Another month yields another crop of new paperback editions of some of our favorite books, you know you’ve been waiting for these! And bonus, some paperback originals from our friends at National Geographic, too. Get ready for a trip to the bookstore!
How to Make a Cherry Pie and See the U.S.A. by Marjorie Priceman
In this perfect companion to Marjorie Priceman’s How to Make an Apple Pie and See the World, our baked goods inspired traveler and her dog stay a little closer to home but still manage to have an exciting and informative adventure. This time they trek “from New Hampshire to Hawaii, from Alaska to Texas—in search of the coal, cotton, clay, and granite they need to create all their baking tools.” Fun for the whole family, but don’t be surprised if you’re hungry for pie when you’re done reading this one!
Once Upon a Twice by Denise Doyen, illustrated by Barry Moser
I must admit, I was first attracted to this picture book on the basis of Barry Moser’s amazing artwork. Once I read the first few pages, however, I was immediately captivated by Denise Doyen’s clever rhymes and inventive wordplay reminiscent of Lewis Carroll’s Jabberwocky. This is a wonderful read-aloud, but not for the faint-hearted, as it deals with the fears we all have about the night and dangers lurking. –Tim
In the Bag! by Monica Kulling
Three volumes in the Great Idea series are now available in paperback. Monica Kulling has a gift for writing about history and inventors and making it fun. In these three books you can learn about the humble beginnings of things we couldn’t live without today–the Kodak camera, the flat bottom paper bag (my favorite!), and the steam engine. Check out our recent guest post from Monica here.
National Geographic Readers: Amelia Earhart by Caroline Gilpin
National Geographic Readers: Anne Frank by Alexandra Zapruder
Two new biographies from National Geographic Readers that highlight important historical figures. In Amelia Earhart young readers learn about the fascinating life and legacy of this pioneering pilot and adventurer, whose disappearance over the Pacific in 1937. And in Anne Frank they about the brave and tragic life of the young girl whose diary kept while in hiding from Nazis is one of the most important and insightful books of the World War II era.
You’re looking for something fun, funny and maybe just a little bit educational you say? Well National Geographic has just what you’re looking for! If you took the perennially entertaining “Mad-Libs” and added science and nature themes this is what you’d have, and in full color. Never a dull moment, perfect for your next car trip, low tech camping adventure or just to keep everyone amused on that next rainy day!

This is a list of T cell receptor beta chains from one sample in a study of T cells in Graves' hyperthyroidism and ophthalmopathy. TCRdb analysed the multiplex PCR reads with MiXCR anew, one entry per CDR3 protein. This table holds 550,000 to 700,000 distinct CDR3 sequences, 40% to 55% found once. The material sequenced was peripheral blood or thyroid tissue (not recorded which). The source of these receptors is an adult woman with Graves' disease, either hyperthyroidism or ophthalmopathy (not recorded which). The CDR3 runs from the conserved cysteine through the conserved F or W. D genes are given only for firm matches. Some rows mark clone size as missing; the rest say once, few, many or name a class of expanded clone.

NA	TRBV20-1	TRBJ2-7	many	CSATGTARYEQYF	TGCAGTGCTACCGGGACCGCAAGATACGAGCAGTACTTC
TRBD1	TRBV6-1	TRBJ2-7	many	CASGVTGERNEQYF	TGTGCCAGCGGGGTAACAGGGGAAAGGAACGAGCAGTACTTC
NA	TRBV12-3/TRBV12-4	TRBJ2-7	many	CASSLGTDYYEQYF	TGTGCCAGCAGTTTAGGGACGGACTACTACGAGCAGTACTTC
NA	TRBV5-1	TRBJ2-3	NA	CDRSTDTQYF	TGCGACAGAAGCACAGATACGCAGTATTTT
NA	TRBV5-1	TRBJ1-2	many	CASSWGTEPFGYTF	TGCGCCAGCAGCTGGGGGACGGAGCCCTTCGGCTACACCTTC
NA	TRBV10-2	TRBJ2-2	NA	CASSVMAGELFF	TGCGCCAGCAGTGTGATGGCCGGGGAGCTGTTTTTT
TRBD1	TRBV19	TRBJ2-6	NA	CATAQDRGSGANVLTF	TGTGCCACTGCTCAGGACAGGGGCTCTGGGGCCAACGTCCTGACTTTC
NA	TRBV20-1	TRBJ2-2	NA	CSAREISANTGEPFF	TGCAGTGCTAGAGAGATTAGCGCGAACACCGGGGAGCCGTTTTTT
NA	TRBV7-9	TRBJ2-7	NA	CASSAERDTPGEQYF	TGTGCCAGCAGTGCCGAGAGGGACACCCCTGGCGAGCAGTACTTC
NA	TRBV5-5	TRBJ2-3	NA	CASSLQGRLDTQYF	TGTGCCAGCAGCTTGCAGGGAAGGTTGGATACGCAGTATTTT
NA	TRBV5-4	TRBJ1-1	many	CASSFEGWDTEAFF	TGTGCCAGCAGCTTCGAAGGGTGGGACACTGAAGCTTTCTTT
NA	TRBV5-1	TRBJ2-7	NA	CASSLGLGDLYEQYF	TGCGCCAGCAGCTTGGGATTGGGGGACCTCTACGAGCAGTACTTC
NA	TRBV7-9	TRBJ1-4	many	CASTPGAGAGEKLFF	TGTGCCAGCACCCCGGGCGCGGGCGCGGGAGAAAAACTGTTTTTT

The Wednesdays by Julie Bourbeau
Max lives in a normal village, normal except on Wednesdays. On Wednesdays everyone stays safely in their homes, doors locked and windows shuttered, because strange and unpredictable things happen on Wednesdays. On this particular Wednesday Max looks out the window and sees something, something this curious boy can’t resist looking into….So begins a wacky, perilous adventure. Will their sleepy little village and Max ever be the same again? Read and find out.
Liar & Spy by Rebecca Stead
Georges and his family have downsized, moving from a house to an apartment after his Dad loses his job. He’s recently had a falling out with his long time friend, and it seems like Georges whole world is getting smaller. The he meets Safer, a new neighbor and life starts to get interesting. Safer is a self-proclaimed spy and he let’s Georges in on his “activities”, they make a good team, there are mysteries to solve and secrets that will be revealed for both of these new friends. This is a gentle story that packs an emotional punch from the author of the Newbery Award winning When You Reach Me. Perfect for sharing with your whole family.
That’s Creepy by Crispin Boyer
Creepy is not just a Halloween theme, there’s creepiness in the world all year round! National Geographic and Crispin boyer have outdone themselves to bring you this volume of “all things creepy”–here’s just a sample: “how do you separate fact from fiction? Do haunted houses, spooky ghosts, and UFOs have a place in history, or is it all just a bunch of hooey? Crawling with spine-tingly facts, eerie anecdotes, and fun information, this book is all about everything creepy, kooky, mysterious, and spooky.”
Kill Me Softly by Sarah Cross
Fairy Tale retelling are all the rage these days and Kill Me Softly doesn’t disappoint. “When Mirabelle runs away from her godmothers to Beau Rivage, the city where she was born, she hopes to discover answers about her parents’ tragic death. Instead, she finds a group of unusual teenagers, each with a fairy-tale curse. In this strange seaside city, scenarios from fairy tales are played out over and over, and Mira has her own part in the drama: she’s a “Somnolent,” doomed to prick her finger and fall into an enchanted sleep like Sleeping Beauty. The problem is she’s not interested in the charming (but slightly boring) “prince” who is fated to be her romantic counterpart. Mira is much more attracted to suave, handsome Felix, who bears a curse he can’t, or won’t, explain to her.”Sarah Cross turns a fairy tale into a thriller and you just might find yourself staying up late to find out what happens next.
Shift by Em Bailey
What a perfectly creepy thriller this book is. Imagine the new girl comes to town, she has a bit of a sketchy background and seems to have an ability to transform herself chameleon-like into the spitting image of her BFF of the moment. Then imagine that she wants to be your BFF. Nothing wrong here, right? You’ll stay up late with the lights on reading this one. Don’t miss it.
Thanks for joining us today at RAoReading, we hope we’ve given you some great suggestions to add to your list for your next trip to the bookstore!
Please share your thoughts in our comments section.